The majority of Chapter 7 bankruptcy filers do not lose any assets through the bankruptcy process. These cases are often referred to as no-asset bankruptcy cases. In such a case, the Trustee informs creditors not to expect payment out of the bankruptcy proceeds.
In a no-asset Chapter 7 scenario, you do not have any assets that the bankruptcy trustee is allowed to take and sell for the benefit of creditors. Of course, most debtors have personal property and a home, but the debtor still normally retains all of their property because it is protected under federal or state law exemptions.
Understanding What No Asset Means
“No Asset” is a term used to describe debtors who declare bankruptcy without owning property that the Trustee or Creditors can take. It’s worth noting that this doesn’t mean the debtor is homeless or living in poverty. It implies that the debtor’s assets are all secured or shielded by exemptions or that the debtor’s assets that are not exempt are not valuable enough to warrant being sold.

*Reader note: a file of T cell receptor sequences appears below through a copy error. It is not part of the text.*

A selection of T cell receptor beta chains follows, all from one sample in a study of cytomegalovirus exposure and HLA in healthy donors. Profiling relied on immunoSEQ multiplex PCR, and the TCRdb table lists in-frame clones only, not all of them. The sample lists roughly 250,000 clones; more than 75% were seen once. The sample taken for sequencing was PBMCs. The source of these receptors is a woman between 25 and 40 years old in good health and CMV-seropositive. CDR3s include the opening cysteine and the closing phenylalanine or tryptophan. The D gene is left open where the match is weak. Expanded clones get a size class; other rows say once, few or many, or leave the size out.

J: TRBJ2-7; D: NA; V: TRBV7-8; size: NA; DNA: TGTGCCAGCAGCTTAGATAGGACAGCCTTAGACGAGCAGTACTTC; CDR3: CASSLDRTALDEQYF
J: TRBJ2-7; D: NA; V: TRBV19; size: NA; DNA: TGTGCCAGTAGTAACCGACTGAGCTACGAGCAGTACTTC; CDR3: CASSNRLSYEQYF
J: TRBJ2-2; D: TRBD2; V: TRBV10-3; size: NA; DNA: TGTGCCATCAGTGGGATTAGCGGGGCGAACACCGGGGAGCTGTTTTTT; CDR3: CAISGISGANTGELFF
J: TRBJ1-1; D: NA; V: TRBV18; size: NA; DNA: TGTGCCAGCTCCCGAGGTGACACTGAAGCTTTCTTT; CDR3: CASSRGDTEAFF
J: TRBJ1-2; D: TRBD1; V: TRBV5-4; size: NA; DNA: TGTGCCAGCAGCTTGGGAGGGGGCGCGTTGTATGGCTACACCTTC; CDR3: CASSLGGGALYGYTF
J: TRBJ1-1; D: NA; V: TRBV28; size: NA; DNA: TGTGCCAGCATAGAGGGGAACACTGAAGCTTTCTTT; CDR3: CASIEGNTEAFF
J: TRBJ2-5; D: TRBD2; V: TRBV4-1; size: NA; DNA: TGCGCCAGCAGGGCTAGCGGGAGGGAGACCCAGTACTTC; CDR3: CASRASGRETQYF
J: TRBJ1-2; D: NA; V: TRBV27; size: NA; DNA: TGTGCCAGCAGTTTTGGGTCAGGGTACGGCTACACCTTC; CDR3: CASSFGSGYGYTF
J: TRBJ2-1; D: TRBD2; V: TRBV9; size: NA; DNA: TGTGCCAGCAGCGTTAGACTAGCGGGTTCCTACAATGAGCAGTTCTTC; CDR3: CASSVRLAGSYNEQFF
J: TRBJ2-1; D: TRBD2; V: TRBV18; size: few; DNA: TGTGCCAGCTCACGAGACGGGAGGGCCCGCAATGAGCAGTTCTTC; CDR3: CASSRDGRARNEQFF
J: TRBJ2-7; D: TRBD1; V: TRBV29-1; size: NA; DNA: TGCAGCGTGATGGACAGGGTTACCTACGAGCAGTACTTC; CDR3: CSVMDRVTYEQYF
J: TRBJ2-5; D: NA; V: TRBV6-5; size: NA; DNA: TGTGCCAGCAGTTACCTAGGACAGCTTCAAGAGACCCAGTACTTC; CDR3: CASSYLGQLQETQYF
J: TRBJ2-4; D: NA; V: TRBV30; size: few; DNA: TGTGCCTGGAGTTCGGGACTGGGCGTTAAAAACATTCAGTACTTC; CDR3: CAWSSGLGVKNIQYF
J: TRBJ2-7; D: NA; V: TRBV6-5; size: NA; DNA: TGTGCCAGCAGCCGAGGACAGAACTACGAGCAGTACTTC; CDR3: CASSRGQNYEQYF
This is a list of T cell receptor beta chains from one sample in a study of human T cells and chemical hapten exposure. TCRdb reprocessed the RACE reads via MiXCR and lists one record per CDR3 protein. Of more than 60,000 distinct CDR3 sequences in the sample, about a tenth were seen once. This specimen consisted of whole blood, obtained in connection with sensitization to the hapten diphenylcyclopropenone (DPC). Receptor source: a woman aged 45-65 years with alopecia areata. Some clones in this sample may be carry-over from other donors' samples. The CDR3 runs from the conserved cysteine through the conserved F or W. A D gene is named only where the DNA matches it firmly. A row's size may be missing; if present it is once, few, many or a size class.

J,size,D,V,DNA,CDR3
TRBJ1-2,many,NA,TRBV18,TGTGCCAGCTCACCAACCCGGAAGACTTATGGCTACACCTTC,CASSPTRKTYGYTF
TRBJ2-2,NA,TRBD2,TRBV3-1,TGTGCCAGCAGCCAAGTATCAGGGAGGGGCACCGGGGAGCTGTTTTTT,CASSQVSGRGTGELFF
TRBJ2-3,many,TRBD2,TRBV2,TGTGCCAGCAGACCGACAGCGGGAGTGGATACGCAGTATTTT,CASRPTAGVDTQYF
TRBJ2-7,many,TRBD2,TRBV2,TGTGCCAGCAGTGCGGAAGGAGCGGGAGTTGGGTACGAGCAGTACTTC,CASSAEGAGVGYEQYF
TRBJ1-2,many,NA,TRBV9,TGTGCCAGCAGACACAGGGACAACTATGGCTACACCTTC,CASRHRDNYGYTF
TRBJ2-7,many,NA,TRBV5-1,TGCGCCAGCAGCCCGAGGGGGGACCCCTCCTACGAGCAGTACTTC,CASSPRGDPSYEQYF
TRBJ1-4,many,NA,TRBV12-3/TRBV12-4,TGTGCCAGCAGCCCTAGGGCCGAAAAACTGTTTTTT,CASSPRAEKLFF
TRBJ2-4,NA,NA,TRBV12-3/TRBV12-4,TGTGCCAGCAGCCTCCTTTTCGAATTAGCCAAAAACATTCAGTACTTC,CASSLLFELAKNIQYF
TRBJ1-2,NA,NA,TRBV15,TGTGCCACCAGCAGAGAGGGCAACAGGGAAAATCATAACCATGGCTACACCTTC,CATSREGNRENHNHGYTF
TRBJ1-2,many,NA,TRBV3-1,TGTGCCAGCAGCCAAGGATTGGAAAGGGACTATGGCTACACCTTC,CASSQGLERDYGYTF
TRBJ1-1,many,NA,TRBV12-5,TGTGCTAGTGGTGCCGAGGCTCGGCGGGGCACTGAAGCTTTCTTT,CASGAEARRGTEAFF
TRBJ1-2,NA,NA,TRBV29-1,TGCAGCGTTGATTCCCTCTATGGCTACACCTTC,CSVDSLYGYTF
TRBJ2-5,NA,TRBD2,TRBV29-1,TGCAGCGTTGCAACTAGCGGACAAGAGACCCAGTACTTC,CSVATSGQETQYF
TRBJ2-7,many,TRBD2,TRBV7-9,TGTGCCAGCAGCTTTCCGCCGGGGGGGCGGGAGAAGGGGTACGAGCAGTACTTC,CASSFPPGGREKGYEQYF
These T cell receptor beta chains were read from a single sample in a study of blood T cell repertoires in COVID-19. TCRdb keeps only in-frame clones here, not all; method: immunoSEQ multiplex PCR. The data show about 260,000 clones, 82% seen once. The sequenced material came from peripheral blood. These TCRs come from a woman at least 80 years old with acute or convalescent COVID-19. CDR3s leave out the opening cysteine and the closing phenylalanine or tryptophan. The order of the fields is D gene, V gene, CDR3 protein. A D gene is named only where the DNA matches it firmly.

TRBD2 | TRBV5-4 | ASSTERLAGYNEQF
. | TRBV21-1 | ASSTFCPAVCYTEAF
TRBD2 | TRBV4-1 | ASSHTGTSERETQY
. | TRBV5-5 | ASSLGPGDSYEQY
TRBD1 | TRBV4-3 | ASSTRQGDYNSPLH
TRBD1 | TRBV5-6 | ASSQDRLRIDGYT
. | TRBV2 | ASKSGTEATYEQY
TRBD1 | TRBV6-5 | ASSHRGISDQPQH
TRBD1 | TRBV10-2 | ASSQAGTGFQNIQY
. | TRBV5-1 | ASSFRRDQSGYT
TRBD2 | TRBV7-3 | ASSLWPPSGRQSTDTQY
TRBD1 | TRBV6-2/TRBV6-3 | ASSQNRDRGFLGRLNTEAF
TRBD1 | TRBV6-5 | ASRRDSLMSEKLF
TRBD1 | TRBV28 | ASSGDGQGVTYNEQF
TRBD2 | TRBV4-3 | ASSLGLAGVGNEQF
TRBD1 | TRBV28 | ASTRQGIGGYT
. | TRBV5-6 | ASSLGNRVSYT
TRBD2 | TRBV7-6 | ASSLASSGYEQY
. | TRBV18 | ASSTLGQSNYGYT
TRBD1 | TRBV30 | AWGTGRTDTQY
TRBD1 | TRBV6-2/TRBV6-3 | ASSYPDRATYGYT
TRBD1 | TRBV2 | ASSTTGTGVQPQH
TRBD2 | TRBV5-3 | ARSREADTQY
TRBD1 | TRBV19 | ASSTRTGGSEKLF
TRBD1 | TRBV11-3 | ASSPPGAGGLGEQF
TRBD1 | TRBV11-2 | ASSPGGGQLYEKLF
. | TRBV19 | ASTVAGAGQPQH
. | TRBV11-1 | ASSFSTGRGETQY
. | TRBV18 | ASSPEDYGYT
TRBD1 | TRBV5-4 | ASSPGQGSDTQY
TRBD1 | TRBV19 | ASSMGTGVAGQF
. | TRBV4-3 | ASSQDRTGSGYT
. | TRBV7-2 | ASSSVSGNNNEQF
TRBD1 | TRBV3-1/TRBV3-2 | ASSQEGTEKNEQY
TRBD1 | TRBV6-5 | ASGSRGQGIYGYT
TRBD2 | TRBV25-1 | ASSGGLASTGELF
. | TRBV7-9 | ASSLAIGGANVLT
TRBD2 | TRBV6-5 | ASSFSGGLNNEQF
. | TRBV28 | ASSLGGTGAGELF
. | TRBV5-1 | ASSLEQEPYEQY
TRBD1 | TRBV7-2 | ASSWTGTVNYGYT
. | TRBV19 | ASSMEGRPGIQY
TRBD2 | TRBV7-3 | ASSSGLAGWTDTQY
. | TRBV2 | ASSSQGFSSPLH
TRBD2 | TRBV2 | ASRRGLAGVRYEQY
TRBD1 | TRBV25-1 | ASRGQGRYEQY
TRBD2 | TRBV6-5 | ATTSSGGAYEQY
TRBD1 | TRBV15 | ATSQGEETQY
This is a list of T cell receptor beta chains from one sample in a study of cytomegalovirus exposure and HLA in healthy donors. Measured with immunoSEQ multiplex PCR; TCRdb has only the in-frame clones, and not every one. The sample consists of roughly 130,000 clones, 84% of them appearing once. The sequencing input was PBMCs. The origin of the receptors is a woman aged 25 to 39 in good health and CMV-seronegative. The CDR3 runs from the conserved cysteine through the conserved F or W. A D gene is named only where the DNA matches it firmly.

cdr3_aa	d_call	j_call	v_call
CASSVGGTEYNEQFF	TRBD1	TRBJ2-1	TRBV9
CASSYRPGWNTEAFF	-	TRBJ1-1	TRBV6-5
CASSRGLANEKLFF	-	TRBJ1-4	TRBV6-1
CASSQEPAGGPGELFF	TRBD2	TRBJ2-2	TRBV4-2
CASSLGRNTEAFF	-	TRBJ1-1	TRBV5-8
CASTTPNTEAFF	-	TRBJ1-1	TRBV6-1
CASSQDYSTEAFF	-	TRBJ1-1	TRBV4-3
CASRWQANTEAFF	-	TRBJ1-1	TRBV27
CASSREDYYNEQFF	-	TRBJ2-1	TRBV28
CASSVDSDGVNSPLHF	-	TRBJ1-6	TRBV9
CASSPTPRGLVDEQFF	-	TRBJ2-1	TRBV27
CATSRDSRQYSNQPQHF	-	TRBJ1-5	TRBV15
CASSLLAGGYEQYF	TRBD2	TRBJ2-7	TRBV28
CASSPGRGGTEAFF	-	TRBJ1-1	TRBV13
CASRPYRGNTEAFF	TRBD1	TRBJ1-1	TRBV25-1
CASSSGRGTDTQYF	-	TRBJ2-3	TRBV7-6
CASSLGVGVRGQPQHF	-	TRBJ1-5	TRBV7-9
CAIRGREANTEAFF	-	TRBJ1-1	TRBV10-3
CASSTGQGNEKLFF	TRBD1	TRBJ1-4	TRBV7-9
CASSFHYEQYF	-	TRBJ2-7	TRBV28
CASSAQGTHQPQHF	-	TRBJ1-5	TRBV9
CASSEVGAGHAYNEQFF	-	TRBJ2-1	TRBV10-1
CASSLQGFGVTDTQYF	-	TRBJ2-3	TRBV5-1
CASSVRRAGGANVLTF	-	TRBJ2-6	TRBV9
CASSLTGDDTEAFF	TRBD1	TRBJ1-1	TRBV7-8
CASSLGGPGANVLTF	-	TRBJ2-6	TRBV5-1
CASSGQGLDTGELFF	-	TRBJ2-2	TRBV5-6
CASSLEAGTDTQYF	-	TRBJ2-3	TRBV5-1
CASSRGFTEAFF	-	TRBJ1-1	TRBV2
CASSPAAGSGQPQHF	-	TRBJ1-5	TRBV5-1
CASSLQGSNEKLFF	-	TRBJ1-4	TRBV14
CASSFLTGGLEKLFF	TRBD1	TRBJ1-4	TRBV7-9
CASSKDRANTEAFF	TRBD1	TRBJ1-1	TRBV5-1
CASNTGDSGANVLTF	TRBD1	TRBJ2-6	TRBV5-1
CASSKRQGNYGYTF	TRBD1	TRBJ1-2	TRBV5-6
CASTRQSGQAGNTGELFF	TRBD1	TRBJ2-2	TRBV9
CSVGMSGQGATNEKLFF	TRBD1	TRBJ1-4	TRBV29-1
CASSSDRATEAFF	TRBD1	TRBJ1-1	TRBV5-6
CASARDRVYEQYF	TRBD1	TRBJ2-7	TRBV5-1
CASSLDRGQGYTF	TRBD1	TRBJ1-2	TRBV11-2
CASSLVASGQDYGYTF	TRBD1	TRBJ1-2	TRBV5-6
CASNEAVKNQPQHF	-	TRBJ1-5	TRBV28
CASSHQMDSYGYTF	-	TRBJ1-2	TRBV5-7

To decide whether the bankruptcy will be a no-asset case, knowing how much your property is worth and what exemptions are available is vital. ⠀
Exempt vs. Nonexempt Property
- Exempt property. The state of Texas has several bankruptcy exemptions you can use to protect certain assets in Chapter 7 bankruptcy. Exemptions exist because everyone needs some property to sustain themselves and to start anew. If you can exempt an asset, you get to keep it.
- Nonexempt property. The Chapter 7 bankruptcy trustee sells any nonexempt asset to repay the creditors, with the exception of property that is not valuable enough to warrant selling it
Bankruptcy exemption amounts will vary depending on the case. For this reason, you will want to consult a knowledgeable bankruptcy attorney like Acker Warren P.C.